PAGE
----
Thursday, August 27, 2009

GBA look: Mazes of Fate

The first dungeon-crawling game I'm going to look at is O3's Mazes of Fate. Some might be more familiar with the DS version but before that came a GBA version that didn't see much of a distribution outside of various online stores. So no matter what I say consider the possibility that the DS version might have improved on the various aspects that I found fault with.

In a world where the threat of Goatmen loom one man or woman can make a difference. The game starts off with character creation as you choose your portrait and skills you want to focus on. Everything from the magic-users spells to the fighter's ability with weapons to the rogue's penchant for unlocking and finding hidden doors is covered here. 

Exploration in towns and the overworld is handled via an overhead perspective like most older J-RPGs and this is where you'll start off, talking with townspeople and recieving quests. Before long you'll enter your first dungeon and be introduced to the view where you spend the bulk of the game. 

As with similar games in the genre the dungeons are grid-based and you take up one square. Movement is handled in steps and there's all manner of switches to pull, doors to open, and treasure to find. This isn't difficult at all to get into especially if you have some familiarity with the genre. Monsters move around in real-time and when they reach you they'll begin their attack and you can respond in kind. This is pretty much how all of the dungeons play out though there's some puzzles, secret doors, and even a few boss encounters to mix things up.

The combat system in this game is unfortunately not any good. It's obvious work has been put into giving the player a lot of options in dealing with their foes such as a large number of spells to various weapons and party combinations to work with. This however is for the most part rendered moot due to an issue with the mechanics. When an enemy approaches they go through a cycle of animations before their attack is registered. If you step away or to the side before an enemy can go through their attack animation they simply won't attack. The enemy will walk up to where you moved and try again but as long as you keep moving they simply can not hurt you. Couple this with the fact that your entire party can perform their actions at least once before an enemy makes their move and you'll soon discover that combat is quite broken.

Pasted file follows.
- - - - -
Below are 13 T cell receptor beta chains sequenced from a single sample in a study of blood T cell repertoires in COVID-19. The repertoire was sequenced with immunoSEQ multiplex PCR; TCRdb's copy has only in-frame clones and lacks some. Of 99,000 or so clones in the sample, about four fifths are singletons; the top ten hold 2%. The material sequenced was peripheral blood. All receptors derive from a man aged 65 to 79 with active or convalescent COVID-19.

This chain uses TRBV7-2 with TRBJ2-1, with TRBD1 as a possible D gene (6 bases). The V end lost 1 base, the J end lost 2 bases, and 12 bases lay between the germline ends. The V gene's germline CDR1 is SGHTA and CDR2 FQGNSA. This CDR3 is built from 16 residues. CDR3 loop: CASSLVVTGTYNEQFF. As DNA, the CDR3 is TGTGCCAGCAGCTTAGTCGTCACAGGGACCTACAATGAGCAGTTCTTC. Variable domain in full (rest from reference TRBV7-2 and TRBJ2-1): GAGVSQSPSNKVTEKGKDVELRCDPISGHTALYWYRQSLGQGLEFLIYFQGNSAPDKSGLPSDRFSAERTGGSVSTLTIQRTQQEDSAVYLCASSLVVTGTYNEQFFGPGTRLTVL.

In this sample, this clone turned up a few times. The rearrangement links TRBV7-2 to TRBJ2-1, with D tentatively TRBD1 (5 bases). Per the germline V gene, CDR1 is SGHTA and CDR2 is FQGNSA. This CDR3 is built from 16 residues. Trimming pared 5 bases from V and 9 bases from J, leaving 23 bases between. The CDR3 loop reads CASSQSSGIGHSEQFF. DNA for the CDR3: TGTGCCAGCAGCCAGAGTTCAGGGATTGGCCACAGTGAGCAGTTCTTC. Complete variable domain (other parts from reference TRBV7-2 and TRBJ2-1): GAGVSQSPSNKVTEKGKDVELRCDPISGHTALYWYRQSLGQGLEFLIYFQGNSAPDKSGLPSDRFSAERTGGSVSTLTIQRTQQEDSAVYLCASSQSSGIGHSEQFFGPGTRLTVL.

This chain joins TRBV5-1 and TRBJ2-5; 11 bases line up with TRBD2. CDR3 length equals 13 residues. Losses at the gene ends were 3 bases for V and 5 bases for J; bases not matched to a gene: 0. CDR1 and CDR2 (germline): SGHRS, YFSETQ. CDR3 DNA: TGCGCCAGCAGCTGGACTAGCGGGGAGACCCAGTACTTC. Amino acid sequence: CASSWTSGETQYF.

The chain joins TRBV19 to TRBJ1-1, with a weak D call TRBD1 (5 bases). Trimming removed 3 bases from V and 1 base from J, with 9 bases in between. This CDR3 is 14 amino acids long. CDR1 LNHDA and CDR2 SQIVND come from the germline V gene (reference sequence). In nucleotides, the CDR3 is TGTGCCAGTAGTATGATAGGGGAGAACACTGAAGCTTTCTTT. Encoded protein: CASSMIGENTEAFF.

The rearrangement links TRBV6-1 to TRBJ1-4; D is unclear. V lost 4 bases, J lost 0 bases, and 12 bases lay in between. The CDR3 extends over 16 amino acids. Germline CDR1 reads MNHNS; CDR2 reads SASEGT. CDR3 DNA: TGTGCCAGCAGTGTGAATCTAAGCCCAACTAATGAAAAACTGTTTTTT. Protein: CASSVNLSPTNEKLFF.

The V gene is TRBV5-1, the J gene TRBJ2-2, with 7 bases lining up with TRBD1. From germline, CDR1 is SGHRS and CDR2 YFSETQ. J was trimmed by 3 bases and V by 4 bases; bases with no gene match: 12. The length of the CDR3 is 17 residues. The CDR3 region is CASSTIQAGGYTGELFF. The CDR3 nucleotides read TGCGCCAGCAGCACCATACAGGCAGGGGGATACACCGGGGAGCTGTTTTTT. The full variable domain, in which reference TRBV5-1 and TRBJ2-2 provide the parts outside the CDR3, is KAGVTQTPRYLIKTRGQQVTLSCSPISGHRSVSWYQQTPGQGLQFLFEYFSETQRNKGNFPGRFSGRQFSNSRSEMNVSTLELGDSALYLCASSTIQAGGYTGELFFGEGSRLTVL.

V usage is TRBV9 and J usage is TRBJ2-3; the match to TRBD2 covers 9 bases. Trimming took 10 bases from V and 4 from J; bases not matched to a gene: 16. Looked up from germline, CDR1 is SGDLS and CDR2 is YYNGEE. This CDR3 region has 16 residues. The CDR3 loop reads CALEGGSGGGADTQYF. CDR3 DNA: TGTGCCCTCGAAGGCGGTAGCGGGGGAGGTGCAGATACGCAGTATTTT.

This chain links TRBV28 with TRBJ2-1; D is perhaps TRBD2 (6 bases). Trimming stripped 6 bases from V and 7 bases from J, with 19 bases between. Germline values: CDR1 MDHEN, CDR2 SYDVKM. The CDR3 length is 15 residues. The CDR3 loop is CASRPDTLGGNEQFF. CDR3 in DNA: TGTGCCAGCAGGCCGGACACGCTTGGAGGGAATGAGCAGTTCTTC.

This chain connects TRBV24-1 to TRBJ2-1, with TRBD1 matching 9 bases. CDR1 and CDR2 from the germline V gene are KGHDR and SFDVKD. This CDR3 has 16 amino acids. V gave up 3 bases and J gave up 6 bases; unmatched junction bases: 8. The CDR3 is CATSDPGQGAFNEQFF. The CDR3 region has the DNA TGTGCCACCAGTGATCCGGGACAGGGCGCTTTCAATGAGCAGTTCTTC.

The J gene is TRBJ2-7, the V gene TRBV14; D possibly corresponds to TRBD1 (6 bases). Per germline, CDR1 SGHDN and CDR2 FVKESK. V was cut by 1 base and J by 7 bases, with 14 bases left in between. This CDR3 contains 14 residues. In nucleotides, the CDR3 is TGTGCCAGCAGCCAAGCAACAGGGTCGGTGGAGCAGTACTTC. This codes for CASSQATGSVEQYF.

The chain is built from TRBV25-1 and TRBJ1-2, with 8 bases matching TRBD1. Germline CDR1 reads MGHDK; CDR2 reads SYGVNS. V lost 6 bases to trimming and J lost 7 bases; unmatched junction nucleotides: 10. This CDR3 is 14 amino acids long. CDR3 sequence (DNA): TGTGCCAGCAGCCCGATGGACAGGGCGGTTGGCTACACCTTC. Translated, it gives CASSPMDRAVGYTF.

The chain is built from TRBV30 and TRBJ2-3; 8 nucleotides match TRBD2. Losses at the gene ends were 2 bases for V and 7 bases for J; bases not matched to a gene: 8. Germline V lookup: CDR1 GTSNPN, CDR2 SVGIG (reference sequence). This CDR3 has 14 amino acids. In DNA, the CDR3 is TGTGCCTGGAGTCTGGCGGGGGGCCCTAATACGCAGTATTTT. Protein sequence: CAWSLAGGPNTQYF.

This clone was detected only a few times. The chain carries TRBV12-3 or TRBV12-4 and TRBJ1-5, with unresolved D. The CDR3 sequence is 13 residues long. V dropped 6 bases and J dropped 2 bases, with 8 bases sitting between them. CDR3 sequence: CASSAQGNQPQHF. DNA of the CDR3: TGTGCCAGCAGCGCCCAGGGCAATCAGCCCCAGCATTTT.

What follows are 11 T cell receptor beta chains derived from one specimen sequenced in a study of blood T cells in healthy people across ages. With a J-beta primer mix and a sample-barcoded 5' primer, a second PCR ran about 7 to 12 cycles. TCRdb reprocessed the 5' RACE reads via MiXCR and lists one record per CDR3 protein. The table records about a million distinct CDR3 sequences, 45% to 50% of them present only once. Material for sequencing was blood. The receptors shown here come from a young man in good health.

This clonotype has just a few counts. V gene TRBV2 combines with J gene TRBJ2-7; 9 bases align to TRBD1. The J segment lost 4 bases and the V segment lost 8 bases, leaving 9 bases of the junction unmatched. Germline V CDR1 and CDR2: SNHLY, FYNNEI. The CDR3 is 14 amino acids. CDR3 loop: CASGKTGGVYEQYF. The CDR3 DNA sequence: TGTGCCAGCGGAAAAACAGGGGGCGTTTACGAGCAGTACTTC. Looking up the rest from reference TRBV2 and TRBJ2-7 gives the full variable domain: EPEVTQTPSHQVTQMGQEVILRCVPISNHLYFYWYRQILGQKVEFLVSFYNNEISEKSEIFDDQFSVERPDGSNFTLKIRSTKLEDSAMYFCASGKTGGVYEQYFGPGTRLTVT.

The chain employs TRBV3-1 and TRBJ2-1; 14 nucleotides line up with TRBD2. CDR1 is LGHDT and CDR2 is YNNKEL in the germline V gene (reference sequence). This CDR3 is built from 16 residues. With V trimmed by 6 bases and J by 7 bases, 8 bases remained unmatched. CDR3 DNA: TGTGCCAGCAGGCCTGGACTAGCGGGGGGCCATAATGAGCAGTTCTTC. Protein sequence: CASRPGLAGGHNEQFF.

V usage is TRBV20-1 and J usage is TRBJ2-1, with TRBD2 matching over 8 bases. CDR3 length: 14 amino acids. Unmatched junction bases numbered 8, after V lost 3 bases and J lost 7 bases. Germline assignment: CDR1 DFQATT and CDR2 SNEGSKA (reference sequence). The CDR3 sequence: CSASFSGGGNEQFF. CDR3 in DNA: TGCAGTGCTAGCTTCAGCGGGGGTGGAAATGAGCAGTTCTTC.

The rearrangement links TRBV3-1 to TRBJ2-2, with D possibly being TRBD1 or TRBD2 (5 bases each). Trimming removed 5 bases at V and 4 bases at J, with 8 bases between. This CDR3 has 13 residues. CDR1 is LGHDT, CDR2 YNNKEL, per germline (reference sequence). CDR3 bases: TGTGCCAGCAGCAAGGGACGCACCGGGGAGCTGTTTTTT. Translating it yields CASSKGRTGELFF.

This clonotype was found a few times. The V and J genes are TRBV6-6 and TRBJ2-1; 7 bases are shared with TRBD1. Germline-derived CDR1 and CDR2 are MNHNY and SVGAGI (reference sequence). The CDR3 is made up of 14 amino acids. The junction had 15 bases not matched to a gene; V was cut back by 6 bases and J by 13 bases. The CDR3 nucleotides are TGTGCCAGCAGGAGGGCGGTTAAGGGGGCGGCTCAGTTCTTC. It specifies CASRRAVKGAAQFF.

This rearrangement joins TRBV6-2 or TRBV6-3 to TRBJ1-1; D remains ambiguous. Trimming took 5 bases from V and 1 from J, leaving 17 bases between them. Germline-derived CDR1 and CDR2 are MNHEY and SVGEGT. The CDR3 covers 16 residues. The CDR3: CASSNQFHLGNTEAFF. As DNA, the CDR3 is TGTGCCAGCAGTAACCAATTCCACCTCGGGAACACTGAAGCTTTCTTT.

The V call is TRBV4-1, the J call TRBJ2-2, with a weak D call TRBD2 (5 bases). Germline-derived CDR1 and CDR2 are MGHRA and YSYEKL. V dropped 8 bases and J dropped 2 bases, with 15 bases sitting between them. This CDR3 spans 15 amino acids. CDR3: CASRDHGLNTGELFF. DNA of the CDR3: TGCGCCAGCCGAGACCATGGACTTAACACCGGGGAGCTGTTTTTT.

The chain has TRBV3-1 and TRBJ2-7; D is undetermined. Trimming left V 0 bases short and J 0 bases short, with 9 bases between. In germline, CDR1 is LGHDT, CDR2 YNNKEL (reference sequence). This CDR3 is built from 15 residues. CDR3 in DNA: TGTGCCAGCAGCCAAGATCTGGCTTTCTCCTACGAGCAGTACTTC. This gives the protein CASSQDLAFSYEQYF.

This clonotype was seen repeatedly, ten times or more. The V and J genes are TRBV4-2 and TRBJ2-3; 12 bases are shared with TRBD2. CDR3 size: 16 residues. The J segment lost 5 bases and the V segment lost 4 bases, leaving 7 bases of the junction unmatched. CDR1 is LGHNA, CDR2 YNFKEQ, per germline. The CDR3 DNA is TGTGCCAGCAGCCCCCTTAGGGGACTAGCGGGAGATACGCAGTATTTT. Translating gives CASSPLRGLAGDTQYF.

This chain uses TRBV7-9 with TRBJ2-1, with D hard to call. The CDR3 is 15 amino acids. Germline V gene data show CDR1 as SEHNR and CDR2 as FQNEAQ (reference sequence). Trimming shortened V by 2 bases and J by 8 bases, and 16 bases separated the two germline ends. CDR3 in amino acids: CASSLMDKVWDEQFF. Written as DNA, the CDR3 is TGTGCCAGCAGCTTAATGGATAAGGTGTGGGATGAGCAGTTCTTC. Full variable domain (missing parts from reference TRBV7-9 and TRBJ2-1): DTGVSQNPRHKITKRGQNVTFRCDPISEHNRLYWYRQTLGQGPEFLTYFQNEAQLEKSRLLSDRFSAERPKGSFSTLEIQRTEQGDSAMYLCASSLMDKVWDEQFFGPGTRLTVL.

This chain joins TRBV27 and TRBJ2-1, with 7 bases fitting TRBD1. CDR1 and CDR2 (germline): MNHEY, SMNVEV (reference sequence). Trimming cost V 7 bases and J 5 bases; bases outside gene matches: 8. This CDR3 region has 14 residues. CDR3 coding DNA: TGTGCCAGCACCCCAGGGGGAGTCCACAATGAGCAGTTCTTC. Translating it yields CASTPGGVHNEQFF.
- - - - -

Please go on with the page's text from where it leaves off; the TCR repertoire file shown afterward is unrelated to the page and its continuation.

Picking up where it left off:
Thus we're left with the dungeon exploration. This aspect is handled well and while the dungeons can get repetitive(especially the optional ones) some creative ideas are thrown around every now and then. These dungeons are held back by the very poor combat though as not only are the encounters easy but once an enemy is defeated it never respawns or otherwise makes an appearance to hassle the player again. Unless you get stuck on a puzzle you'll quickly discover that these dungeons are extremely easy.

So what's left by this point? Not much at all I'm afraid. The Dungeon-Crawler genre lives and dies by...well...the dungeons. If there's no challenge to them there's no reason to bother yourself with playing through the game. In fact the only reason I managed to finish this game was because it was literally the only game available for me to play. If this situation ever happens to you don't make the same mistake I did by playing through this one. It's a waste of time.

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